Dartmouth football gets key win over Princeton at Yankee Stadium, 27-10
Drew Estrada '20 gained 43 yards on five rushing attempts.
Updated Nov. 10, 2019 at 12:45 p.m.
NEW YORK — No. 13 Dartmouth football (8-0, 5-0 Ivy) now controls its own destiny.
With its 27-10 victory over No. 9 Princeton University (7-1, 4-1 Ivy) on Saturday, the Big Green now finds itself in prime position to accomplish the goal set at the beginning of the season: Bring the Ivy League championship back to Hanover. If Dartmouth keeps up its hot streak with wins over Cornell University and Brown University in each of the next two weeks, that goal could be turned into reality before students go home for winter break.
But the season-defining moment for the Big Green was never going to involve Cornell or Brown. It was always about Princeton. A year ago, the Big Green and the Tigers found themselves in the exact same position. Both teams were 7-0, and the two schools dueled in a de facto Ivy League title game at Princeton. The outcome was different: Princeton knocked off Dartmouth in a defensive battle, 14-9. The Tigers went on to finish the season 10-0, winning the Ivy League title for the second time in three years.
This time around, everything was different: the play, the atmosphere, and most importantly, the result. The two schools played this round of the heavyweight fight at Yankee Stadium, in commemoration of the 150th anniversary of the first college football game in recorded history, when Princeton and Rutgers University faced off on Nov. 6, 1869.
“I’m a big believer in that life is a collection of experiences,” said head coach Buddy Teevens ’79. “The more you have, the more full your life is. To have my guys come down, you worry about them being wide-eyed and distracted, but it’s a pretty mature bunch. They care about each other, and they hold each other accountable. But it was fun to walk in and see their eyes all lit up looking out at Yankee Stadium.”
Early in the game, the Big Green defense set the tone for the first half. On the Tigers’ second offensive drive, Princeton quarterback Kevin Davidson rolled to his right, looked for a screen pass and instead found the hands of Dartmouth defensive end Niko Lalos ’20, who waltzed 22 yards into the end zone for the first score of the game. It was the first interception of Lalos’ college career.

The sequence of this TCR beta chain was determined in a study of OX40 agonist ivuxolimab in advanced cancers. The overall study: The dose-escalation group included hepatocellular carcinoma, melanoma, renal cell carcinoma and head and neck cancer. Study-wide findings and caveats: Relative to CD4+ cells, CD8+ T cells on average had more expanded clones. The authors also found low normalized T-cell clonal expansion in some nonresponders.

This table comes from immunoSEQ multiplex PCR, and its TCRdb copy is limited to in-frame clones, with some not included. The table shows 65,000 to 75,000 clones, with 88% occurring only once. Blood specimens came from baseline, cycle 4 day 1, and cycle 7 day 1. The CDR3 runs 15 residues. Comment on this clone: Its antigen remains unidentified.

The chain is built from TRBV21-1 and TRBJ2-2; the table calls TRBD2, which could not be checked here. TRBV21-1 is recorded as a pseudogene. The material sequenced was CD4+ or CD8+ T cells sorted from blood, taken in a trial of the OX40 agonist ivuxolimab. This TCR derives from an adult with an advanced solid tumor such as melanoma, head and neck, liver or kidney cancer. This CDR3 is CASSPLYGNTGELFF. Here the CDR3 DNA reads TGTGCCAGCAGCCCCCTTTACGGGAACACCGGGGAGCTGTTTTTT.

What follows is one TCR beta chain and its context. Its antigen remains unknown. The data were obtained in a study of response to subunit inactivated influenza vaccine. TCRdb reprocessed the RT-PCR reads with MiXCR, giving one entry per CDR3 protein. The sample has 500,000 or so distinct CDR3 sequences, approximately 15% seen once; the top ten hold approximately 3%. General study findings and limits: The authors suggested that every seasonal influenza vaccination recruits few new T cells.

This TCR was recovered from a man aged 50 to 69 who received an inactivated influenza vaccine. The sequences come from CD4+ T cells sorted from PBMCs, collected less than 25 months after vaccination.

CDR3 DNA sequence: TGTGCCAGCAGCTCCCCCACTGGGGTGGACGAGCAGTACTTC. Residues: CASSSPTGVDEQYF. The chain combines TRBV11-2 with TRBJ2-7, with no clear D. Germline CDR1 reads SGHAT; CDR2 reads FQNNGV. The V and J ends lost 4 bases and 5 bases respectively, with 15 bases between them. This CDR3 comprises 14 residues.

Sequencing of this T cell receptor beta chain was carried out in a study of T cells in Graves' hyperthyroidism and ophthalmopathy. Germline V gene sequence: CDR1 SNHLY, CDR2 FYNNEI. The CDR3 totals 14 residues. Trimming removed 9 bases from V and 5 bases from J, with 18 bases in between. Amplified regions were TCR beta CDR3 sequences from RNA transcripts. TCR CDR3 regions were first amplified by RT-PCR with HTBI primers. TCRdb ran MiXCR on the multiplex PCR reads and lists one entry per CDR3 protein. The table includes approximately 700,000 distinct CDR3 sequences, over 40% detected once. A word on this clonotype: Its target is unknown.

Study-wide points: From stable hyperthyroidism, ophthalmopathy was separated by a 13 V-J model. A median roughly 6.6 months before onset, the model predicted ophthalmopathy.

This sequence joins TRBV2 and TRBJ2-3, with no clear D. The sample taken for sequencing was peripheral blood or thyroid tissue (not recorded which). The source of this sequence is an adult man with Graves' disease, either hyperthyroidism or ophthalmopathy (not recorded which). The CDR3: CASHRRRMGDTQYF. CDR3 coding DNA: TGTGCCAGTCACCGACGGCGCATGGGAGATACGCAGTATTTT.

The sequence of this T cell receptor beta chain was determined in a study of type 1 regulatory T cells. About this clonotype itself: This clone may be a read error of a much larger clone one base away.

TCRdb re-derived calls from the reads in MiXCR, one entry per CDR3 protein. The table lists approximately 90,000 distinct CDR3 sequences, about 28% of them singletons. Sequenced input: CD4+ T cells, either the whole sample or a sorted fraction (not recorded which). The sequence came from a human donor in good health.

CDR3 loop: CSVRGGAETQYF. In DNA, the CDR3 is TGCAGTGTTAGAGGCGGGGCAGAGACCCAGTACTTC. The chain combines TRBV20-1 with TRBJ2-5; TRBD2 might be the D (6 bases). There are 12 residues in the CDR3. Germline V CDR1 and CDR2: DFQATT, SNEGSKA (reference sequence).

“Coming out, we just wanted to get as much pressure as we could on that quarterback,” Lalos said. “He can sling it, so we just wanted to get him off. I saw that flair pass, and the guy cut me, so he just kind of threw it out there. It was there for the taking, so I just tried to make a play, and it worked out for me.”
Davidson looked uncomfortable for the majority of the first half. On the very first play from scrimmage, Dartmouth linebacker Ross Andreasik ’20 sacked him for a loss of nine. Andreasik added another sack midway through the second quarter, and Lalos tacked on one more just two plays later. Altogether, the Big Green defense held the Tigers to just 81 yards of net offense through their first six possessions.
This defensive pressure was the story for the first 29 minutes of the game. Davidson, the Ivy League’s leading passer, struggled to drive Princeton down the field. Coming into Saturday’s game with just three interceptions all season, Davidson threw two — one to Lalos and the other to Isiah Swann ’20 — in the first half alone. The Dartmouth offense turned Swann’s interception into seven points with a one-yard scamper from quarterback Jared Gerbino ’20 to extend the Big Green’s lead to 14 points.
“They have a terrific defense,” said Princeton head coach Bob Surace. “Their defensive line is as good as anybody’s in the country, I’m sure. I haven’t seen anyone better — certainly in the teams I’ve seen so far. They’re very strong, they’re athletic. There’s some things we could have done better, but they did a great job.”